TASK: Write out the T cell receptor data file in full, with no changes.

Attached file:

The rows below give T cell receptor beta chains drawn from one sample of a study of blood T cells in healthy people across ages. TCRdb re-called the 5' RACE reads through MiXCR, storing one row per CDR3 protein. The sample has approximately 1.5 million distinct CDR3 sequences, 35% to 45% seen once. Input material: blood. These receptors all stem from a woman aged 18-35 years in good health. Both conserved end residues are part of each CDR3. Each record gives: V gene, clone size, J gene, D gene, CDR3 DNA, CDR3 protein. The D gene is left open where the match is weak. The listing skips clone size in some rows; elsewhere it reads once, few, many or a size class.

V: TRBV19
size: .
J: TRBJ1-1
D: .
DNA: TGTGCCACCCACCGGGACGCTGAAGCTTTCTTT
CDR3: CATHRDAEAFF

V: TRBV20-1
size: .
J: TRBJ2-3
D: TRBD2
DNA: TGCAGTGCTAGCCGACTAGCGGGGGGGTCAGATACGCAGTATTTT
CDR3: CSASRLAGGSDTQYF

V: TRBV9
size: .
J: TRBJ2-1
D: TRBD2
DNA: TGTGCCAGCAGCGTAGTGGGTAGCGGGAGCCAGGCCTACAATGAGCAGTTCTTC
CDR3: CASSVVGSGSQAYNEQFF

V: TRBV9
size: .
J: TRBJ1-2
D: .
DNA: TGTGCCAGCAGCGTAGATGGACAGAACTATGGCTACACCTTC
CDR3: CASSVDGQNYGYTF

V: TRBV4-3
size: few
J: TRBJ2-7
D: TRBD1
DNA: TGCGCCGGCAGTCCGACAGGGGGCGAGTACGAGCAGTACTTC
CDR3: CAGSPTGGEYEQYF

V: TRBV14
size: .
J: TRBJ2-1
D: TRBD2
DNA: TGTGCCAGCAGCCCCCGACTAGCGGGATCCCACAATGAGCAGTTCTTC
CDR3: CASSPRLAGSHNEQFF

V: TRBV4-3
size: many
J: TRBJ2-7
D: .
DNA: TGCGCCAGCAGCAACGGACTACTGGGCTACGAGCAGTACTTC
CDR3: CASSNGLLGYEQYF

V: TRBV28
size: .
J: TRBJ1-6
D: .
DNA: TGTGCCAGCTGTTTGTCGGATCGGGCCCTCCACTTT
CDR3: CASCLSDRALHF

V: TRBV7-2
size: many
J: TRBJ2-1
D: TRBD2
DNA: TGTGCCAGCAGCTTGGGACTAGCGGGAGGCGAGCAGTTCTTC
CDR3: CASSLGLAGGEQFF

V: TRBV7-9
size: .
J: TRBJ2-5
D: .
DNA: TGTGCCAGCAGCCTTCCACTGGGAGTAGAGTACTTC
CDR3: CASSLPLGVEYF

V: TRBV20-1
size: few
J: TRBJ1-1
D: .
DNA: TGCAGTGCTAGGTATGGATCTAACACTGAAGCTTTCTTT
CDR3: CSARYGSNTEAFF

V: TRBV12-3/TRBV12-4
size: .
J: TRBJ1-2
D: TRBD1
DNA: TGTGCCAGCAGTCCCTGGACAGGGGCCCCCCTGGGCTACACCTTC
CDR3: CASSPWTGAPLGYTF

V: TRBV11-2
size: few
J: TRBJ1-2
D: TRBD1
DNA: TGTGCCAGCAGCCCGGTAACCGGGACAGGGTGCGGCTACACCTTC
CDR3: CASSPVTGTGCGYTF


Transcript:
The rows below give T cell receptor beta chains drawn from one sample of a study of blood T cells in healthy people across ages. TCRdb re-called the 5' RACE reads through MiXCR, storing one row per CDR3 protein. The sample has approximately 1.5 million distinct CDR3 sequences, 35% to 45% seen once. Input material: blood. These receptors all stem from a woman aged 18-35 years in good health. Both conserved end residues are part of each CDR3. Each record gives: V gene, clone size, J gene, D gene, CDR3 DNA, CDR3 protein. The D gene is left open where the match is weak. The listing skips clone size in some rows; elsewhere it reads once, few, many or a size class.

V: TRBV19
size: .
J: TRBJ1-1
D: .
DNA: TGTGCCACCCACCGGGACGCTGAAGCTTTCTTT
CDR3: CATHRDAEAFF

V: TRBV20-1
size: .
J: TRBJ2-3
D: TRBD2
DNA: TGCAGTGCTAGCCGACTAGCGGGGGGGTCAGATACGCAGTATTTT
CDR3: CSASRLAGGSDTQYF

V: TRBV9
size: .
J: TRBJ2-1
D: TRBD2
DNA: TGTGCCAGCAGCGTAGTGGGTAGCGGGAGCCAGGCCTACAATGAGCAGTTCTTC
CDR3: CASSVVGSGSQAYNEQFF

V: TRBV9
size: .
J: TRBJ1-2
D: .
DNA: TGTGCCAGCAGCGTAGATGGACAGAACTATGGCTACACCTTC
CDR3: CASSVDGQNYGYTF

V: TRBV4-3
size: few
J: TRBJ2-7
D: TRBD1
DNA: TGCGCCGGCAGTCCGACAGGGGGCGAGTACGAGCAGTACTTC
CDR3: CAGSPTGGEYEQYF

V: TRBV14
size: .
J: TRBJ2-1
D: TRBD2
DNA: TGTGCCAGCAGCCCCCGACTAGCGGGATCCCACAATGAGCAGTTCTTC
CDR3: CASSPRLAGSHNEQFF

V: TRBV4-3
size: many
J: TRBJ2-7
D: .
DNA: TGCGCCAGCAGCAACGGACTACTGGGCTACGAGCAGTACTTC
CDR3: CASSNGLLGYEQYF

V: TRBV28
size: .
J: TRBJ1-6
D: .
DNA: TGTGCCAGCTGTTTGTCGGATCGGGCCCTCCACTTT
CDR3: CASCLSDRALHF

V: TRBV7-2
size: many
J: TRBJ2-1
D: TRBD2
DNA: TGTGCCAGCAGCTTGGGACTAGCGGGAGGCGAGCAGTTCTTC
CDR3: CASSLGLAGGEQFF

V: TRBV7-9
size: .
J: TRBJ2-5
D: .
DNA: TGTGCCAGCAGCCTTCCACTGGGAGTAGAGTACTTC
CDR3: CASSLPLGVEYF

V: TRBV20-1
size: few
J: TRBJ1-1
D: .
DNA: TGCAGTGCTAGGTATGGATCTAACACTGAAGCTTTCTTT
CDR3: CSARYGSNTEAFF

V: TRBV12-3/TRBV12-4
size: .
J: TRBJ1-2
D: TRBD1
DNA: TGTGCCAGCAGTCCCTGGACAGGGGCCCCCCTGGGCTACACCTTC
CDR3: CASSPWTGAPLGYTF

V: TRBV11-2
size: few
J: TRBJ1-2
D: TRBD1
DNA: TGTGCCAGCAGCCCGGTAACCGGGACAGGGTGCGGCTACACCTTC
CDR3: CASSPVTGTGCGYTF